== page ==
Nineteenth Century Directories

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The aim of this article is to provide some information about a nineteenth century primary source that I believe to be one of the most useful available to family historians, and to indicate where you may be able to use it. The information is most likely to be useful to people who are fairly new to our hobby, but hopefully there may be something in these lines that may interest more experienced researchers.

Directories are population listings, which started to be published in the eighteenth century. The early publications were nearly all relevant to London . However, during the nineteenth century more and more directories were published, and by the 1890s there were very many available, providing coverage of most of England and Wales .

Local directories offer us a view of the area in which our ancestors lived, thus providing a context for our research. Usually, they include a description of the town or village in question, plus other useful information, such as local population statistics and local services that were available.

The individuals recorded in directories were listed in three possible ways:

Commercial – Listing people in trades and professions

Alphabetical – Listing people by surname

Streets – Listing tradesmen and residents street by street

The people listed were mainly men, and up to the mid-nineteenth century the majority of them were men who were in business. This means that directories of that vintage tend to include only the Commercial listings. As time went by, however, the scope of these publications widened. By the end of the nineteenth century it is probably true to say that most males were listed, and the directories tended to include all three types of listing.

If you cannot trace your ancestor on a census, try looking for him or her in a directory that was published in a similar year. Once you have found an address in the directory you can look for the address on the census with reasonable hope of success. When doing this, bear in mind that the information in the directory will have been collected before the year of publication.

As directories were typically published annually, they can be used to locate our forebears in the years between censuses, thus enabling you to ascertain addresses or occupations. In the nineteenth century it was not uncommon for a man to have more than one occupation, and quite often his entry in a directory will reveal this, whereas in my experience, a census entry is less likely to do so.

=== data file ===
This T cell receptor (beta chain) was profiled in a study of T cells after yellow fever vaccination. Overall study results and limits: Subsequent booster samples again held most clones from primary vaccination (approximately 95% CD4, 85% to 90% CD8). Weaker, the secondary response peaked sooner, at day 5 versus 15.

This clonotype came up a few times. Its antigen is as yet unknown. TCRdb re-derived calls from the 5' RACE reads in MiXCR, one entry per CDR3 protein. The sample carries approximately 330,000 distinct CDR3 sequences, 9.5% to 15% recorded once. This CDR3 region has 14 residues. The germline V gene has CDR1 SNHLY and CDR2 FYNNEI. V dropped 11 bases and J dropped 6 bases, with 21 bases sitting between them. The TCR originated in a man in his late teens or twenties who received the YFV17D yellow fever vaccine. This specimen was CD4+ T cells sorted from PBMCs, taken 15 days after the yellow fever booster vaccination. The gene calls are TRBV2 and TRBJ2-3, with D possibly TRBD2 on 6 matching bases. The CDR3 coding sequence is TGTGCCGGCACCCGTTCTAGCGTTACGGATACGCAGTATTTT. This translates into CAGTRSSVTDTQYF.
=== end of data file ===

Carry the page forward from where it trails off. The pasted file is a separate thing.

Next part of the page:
If you are interested in working on a one-name study, alphabetical listings in directories can be a useful way of finding instances of a given surname, and pinning down its location.

One other positive aspect of local directories that I must mention before ending this article is the advertisements. These may promote local businesses, or goods and services that were available nationally. They can be extremely informative about the type of goods and services that our forebears may have used in their everyday lives, and are often quite entertaining.

Having thus extolled the usefulness of this source, it is only right that I should add a couple of caveats.

Unlike a census, a directory will not list members of the household other than the head. Also unlike the census, directories were published for commercial, rather than statistical, reasons. The information they give us cannot, therefore, be expected to have similar levels of consistency to that given in a census.

Directories are usually to be found on the shelves of most large libraries, and in record offices. Shropshire Archives have a collection on their shelves, which is freely available for use. They also have a selection of Shropshire directories dating from 1822 – 1941 which are available for purchase on microfiche.

There are a number of internet websites offering information from directories, but I have no doubt that the best currently available is The Digital Library of Historical Directories , which is run by the University of Leicester at the following web address:

I really cannot praise this site too highly. It provides a superb range of directories, dating from the second half of the eighteenth century to the early twentieth century, and providing extensive coverage of England and Wales . The Shropshire content currently ranges from Pigot’s National Commercial Directory for 1829-9 , which would offer limited coverage of our county, to Kelly’s Directory of Shropshire for 1913, which offers much fuller coverage.

Having selected the directory that attracts your interest, all you need to do is enter the name you wish to search for in the appropriate box on the screen, and set the search in motion. Hey Presto! In a trice, your search has been carried out; by repeatedly clicking on an arrow you are taken directly to each point in the text where “your” name features. If you wish you can then print each relevant page. What could be simpler?

The Historical Directories website is so very easy to use, and so full of valuable material. Why not you give it a try today?

Published in Shropshire Family History Society Journal, December 2005, pp 165-167

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  • This page was last updated on Saturday July 2nd, 2011.